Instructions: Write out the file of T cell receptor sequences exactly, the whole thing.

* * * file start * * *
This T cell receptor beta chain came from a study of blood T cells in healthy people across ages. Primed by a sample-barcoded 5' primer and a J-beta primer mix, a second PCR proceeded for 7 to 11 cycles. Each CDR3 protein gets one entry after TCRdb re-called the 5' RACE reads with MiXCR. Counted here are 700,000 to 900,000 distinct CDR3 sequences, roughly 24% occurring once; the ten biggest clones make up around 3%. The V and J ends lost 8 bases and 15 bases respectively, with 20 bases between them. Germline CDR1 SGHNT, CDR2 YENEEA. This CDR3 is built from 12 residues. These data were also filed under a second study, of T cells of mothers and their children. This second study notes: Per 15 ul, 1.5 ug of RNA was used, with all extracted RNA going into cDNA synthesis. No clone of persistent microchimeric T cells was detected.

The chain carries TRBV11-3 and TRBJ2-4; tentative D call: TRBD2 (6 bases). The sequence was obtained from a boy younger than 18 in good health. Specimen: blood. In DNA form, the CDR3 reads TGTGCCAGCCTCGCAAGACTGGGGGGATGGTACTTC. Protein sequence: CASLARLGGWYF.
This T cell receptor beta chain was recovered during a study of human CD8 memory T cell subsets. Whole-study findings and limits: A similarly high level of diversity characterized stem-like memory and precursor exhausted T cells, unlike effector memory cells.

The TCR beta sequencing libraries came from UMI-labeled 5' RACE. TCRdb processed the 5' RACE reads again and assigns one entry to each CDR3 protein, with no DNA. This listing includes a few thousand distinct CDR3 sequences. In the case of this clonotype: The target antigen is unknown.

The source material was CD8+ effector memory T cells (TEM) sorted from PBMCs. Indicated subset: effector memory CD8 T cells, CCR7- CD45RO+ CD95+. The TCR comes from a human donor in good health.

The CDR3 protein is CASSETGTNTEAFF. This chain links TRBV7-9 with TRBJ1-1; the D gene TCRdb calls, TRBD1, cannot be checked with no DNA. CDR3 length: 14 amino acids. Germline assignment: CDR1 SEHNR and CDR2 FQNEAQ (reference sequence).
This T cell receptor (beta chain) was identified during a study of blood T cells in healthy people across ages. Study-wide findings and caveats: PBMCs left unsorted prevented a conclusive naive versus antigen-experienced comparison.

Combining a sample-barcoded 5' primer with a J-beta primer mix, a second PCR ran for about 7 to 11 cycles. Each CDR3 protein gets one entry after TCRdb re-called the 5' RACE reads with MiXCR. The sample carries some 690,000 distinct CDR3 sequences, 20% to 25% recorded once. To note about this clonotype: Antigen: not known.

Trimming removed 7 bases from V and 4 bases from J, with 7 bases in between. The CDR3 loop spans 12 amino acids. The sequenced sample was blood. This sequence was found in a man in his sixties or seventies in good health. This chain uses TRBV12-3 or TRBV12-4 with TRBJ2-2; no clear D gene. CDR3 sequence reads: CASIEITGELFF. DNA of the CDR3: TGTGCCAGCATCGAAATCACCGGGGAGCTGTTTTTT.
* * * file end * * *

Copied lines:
This T cell receptor beta chain came from a study of blood T cells in healthy people across ages. Primed by a sample-barcoded 5' primer and a J-beta primer mix, a second PCR proceeded for 7 to 11 cycles. Each CDR3 protein gets one entry after TCRdb re-called the 5' RACE reads with MiXCR. Counted here are 700,000 to 900,000 distinct CDR3 sequences, roughly 24% occurring once; the ten biggest clones make up around 3%. The V and J ends lost 8 bases and 15 bases respectively, with 20 bases between them. Germline CDR1 SGHNT, CDR2 YENEEA. This CDR3 is built from 12 residues. These data were also filed under a second study, of T cells of mothers and their children. This second study notes: Per 15 ul, 1.5 ug of RNA was used, with all extracted RNA going into cDNA synthesis. No clone of persistent microchimeric T cells was detected.

The chain carries TRBV11-3 and TRBJ2-4; tentative D call: TRBD2 (6 bases). The sequence was obtained from a boy younger than 18 in good health. Specimen: blood. In DNA form, the CDR3 reads TGTGCCAGCCTCGCAAGACTGGGGGGATGGTACTTC. Protein sequence: CASLARLGGWYF.
This T cell receptor beta chain was recovered during a study of human CD8 memory T cell subsets. Whole-study findings and limits: A similarly high level of diversity characterized stem-like memory and precursor exhausted T cells, unlike effector memory cells.

The TCR beta sequencing libraries came from UMI-labeled 5' RACE. TCRdb processed the 5' RACE reads again and assigns one entry to each CDR3 protein, with no DNA. This listing includes a few thousand distinct CDR3 sequences. In the case of this clonotype: The target antigen is unknown.

The source material was CD8+ effector memory T cells (TEM) sorted from PBMCs. Indicated subset: effector memory CD8 T cells, CCR7- CD45RO+ CD95+. The TCR comes from a human donor in good health.

The CDR3 protein is CASSETGTNTEAFF. This chain links TRBV7-9 with TRBJ1-1; the D gene TCRdb calls, TRBD1, cannot be checked with no DNA. CDR3 length: 14 amino acids. Germline assignment: CDR1 SEHNR and CDR2 FQNEAQ (reference sequence).
This T cell receptor (beta chain) was identified during a study of blood T cells in healthy people across ages. Study-wide findings and caveats: PBMCs left unsorted prevented a conclusive naive versus antigen-experienced comparison.

Combining a sample-barcoded 5' primer with a J-beta primer mix, a second PCR ran for about 7 to 11 cycles. Each CDR3 protein gets one entry after TCRdb re-called the 5' RACE reads with MiXCR. The sample carries some 690,000 distinct CDR3 sequences, 20% to 25% recorded once. To note about this clonotype: Antigen: not known.

Trimming removed 7 bases from V and 4 bases from J, with 7 bases in between. The CDR3 loop spans 12 amino acids. The sequenced sample was blood. This sequence was found in a man in his sixties or seventies in good health. This chain uses TRBV12-3 or TRBV12-4 with TRBJ2-2; no clear D gene. CDR3 sequence reads: CASIEITGELFF. DNA of the CDR3: TGTGCCAGCATCGAAATCACCGGGGAGCTGTTTTTT.